B. Summary Judgment

Summary judgment is appropriate "if the movant shows that there is no genuine dispute as to any material fact and the movant is entitled to judgment as a matter of law." Fed.R.Civ.P. 56(a). Only material facts-those "that might affect the outcome of the suit under the governing law"-will preclude the entry of summary judgment. Anderson v. Liberty Lobby, Inc., 477 U.S. 242, 248 (1986). A dispute about a material fact is genuine, "if the evidence is such that a reasonable jury could return a verdict for the non-moving party, " Id.

At the summary judgment stage, the court must "construe the evidence, and all reasonable inferences that may be drawn from such evidence, in the light most favorable to the nonmoving party." Dash v. Mayweather, 731 F.3d 303, 310 (4th Cir. 2013). However, "the nonmoving party must rely on more than conclusory allegations, mere speculation, the building of one inference upon another, or the mere existence of a scintilla of evidence." Id. at 311.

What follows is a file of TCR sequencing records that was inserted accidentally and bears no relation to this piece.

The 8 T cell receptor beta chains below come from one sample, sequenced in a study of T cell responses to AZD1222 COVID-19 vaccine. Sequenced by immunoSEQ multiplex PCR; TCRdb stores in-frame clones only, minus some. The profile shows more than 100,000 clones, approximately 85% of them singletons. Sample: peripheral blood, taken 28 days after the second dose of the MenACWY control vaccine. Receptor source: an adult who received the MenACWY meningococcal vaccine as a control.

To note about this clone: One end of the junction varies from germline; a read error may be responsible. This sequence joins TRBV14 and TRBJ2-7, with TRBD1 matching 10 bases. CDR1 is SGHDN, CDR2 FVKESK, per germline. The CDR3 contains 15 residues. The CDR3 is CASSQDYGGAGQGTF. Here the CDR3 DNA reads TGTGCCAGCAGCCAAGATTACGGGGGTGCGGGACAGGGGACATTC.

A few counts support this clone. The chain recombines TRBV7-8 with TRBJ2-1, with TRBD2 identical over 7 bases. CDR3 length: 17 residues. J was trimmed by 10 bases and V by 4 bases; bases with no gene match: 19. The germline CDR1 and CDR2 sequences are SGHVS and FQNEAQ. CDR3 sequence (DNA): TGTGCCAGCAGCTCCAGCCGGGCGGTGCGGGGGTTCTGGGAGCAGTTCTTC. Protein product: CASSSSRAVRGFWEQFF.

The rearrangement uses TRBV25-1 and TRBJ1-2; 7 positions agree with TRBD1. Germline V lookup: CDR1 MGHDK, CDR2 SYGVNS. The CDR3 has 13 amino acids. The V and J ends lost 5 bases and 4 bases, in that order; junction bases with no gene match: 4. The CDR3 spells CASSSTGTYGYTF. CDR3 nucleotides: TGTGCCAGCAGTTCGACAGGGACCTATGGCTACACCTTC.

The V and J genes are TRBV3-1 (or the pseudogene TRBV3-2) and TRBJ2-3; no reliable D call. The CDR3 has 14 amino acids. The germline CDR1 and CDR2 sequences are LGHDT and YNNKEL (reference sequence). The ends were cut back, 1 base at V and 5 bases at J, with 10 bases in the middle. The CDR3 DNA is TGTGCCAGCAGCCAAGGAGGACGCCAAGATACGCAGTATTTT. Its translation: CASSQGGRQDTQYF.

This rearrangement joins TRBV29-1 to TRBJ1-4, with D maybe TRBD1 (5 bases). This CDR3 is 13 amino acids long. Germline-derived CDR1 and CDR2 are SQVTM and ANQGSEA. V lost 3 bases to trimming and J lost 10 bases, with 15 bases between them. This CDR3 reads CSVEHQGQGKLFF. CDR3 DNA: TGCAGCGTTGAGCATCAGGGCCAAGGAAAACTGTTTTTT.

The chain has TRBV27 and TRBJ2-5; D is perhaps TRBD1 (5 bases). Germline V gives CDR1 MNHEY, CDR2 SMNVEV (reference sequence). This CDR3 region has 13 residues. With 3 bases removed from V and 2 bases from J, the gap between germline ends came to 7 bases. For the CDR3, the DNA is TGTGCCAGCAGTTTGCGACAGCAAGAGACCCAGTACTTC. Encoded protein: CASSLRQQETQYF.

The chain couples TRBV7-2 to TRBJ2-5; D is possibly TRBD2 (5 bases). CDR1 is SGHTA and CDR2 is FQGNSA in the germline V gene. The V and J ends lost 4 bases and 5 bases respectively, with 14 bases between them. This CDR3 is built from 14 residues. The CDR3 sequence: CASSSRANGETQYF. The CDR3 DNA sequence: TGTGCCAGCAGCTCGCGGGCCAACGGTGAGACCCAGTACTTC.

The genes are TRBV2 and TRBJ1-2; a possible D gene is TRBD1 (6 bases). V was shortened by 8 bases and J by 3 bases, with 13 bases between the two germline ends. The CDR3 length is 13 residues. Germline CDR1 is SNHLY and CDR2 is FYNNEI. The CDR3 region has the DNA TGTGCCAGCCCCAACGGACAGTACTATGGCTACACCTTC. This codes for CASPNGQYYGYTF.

III. DISCUSSION

A. Race Discrimination

Plaintiff proceeds under a McDonnell Douglas analysis. To establish a prima facie case of racial discrimination. Plaintiff must show that (1) she was a member of a protected class; (2) that she suffered an adverse employment action; (3) that she was performing her job duties at a level that met her employer's legitimate expectations at the time of the adverse employment action; and (4) other employees who are not members of the protected class were retained under apparently similar circumstances.[2] Harris v. Home Sales Co., 499 F.App'x 285, 291-92 (4th Cir. 2012); Bryant v. Bell All Maryland, Inc., 288 F.3d 124, 133 (4th Cir. 2002). The Magistrate Judge found that Plaintiff failed to identify a proper comparator and meet the fourth prong.